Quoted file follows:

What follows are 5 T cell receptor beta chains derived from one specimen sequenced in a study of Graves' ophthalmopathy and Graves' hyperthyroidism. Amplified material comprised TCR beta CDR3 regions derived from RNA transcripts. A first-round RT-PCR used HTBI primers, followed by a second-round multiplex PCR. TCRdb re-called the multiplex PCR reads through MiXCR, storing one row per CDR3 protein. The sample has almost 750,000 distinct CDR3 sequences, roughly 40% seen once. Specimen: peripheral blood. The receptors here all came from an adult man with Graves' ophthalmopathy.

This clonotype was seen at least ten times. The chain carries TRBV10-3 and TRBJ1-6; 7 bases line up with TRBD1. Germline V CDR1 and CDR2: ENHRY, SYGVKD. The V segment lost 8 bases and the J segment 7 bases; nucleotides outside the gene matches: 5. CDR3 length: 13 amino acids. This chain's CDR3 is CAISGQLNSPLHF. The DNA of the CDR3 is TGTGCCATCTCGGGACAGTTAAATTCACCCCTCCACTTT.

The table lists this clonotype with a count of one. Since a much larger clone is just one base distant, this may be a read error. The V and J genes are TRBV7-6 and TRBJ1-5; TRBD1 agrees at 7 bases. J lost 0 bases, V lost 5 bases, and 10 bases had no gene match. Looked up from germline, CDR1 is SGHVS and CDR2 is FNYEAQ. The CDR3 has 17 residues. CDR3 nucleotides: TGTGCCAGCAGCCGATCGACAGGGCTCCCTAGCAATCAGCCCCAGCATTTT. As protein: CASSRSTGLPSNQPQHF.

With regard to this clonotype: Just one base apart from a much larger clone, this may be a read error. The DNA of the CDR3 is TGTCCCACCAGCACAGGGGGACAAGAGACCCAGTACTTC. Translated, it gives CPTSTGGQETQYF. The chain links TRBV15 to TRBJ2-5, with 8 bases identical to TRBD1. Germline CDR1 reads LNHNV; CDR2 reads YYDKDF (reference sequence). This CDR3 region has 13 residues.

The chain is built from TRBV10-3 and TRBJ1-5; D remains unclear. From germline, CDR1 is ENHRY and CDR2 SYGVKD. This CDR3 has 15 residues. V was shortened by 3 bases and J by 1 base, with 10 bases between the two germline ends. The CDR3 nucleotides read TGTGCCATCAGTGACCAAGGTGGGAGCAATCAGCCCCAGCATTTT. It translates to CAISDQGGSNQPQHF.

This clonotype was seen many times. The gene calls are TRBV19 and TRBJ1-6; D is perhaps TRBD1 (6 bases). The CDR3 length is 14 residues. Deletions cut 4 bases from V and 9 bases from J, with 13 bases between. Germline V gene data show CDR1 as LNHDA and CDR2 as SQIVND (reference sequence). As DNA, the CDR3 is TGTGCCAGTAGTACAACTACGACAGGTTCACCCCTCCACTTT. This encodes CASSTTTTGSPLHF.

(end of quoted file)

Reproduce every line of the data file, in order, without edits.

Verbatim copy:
What follows are 5 T cell receptor beta chains derived from one specimen sequenced in a study of Graves' ophthalmopathy and Graves' hyperthyroidism. Amplified material comprised TCR beta CDR3 regions derived from RNA transcripts. A first-round RT-PCR used HTBI primers, followed by a second-round multiplex PCR. TCRdb re-called the multiplex PCR reads through MiXCR, storing one row per CDR3 protein. The sample has almost 750,000 distinct CDR3 sequences, roughly 40% seen once. Specimen: peripheral blood. The receptors here all came from an adult man with Graves' ophthalmopathy.

This clonotype was seen at least ten times. The chain carries TRBV10-3 and TRBJ1-6; 7 bases line up with TRBD1. Germline V CDR1 and CDR2: ENHRY, SYGVKD. The V segment lost 8 bases and the J segment 7 bases; nucleotides outside the gene matches: 5. CDR3 length: 13 amino acids. This chain's CDR3 is CAISGQLNSPLHF. The DNA of the CDR3 is TGTGCCATCTCGGGACAGTTAAATTCACCCCTCCACTTT.

The table lists this clonotype with a count of one. Since a much larger clone is just one base distant, this may be a read error. The V and J genes are TRBV7-6 and TRBJ1-5; TRBD1 agrees at 7 bases. J lost 0 bases, V lost 5 bases, and 10 bases had no gene match. Looked up from germline, CDR1 is SGHVS and CDR2 is FNYEAQ. The CDR3 has 17 residues. CDR3 nucleotides: TGTGCCAGCAGCCGATCGACAGGGCTCCCTAGCAATCAGCCCCAGCATTTT. As protein: CASSRSTGLPSNQPQHF.

With regard to this clonotype: Just one base apart from a much larger clone, this may be a read error. The DNA of the CDR3 is TGTCCCACCAGCACAGGGGGACAAGAGACCCAGTACTTC. Translated, it gives CPTSTGGQETQYF. The chain links TRBV15 to TRBJ2-5, with 8 bases identical to TRBD1. Germline CDR1 reads LNHNV; CDR2 reads YYDKDF (reference sequence). This CDR3 region has 13 residues.

The chain is built from TRBV10-3 and TRBJ1-5; D remains unclear. From germline, CDR1 is ENHRY and CDR2 SYGVKD. This CDR3 has 15 residues. V was shortened by 3 bases and J by 1 base, with 10 bases between the two germline ends. The CDR3 nucleotides read TGTGCCATCAGTGACCAAGGTGGGAGCAATCAGCCCCAGCATTTT. It translates to CAISDQGGSNQPQHF.

This clonotype was seen many times. The gene calls are TRBV19 and TRBJ1-6; D is perhaps TRBD1 (6 bases). The CDR3 length is 14 residues. Deletions cut 4 bases from V and 9 bases from J, with 13 bases between. Germline V gene data show CDR1 as LNHDA and CDR2 as SQIVND (reference sequence). As DNA, the CDR3 is TGTGCCAGTAGTACAACTACGACAGGTTCACCCCTCCACTTT. This encodes CASSTTTTGSPLHF.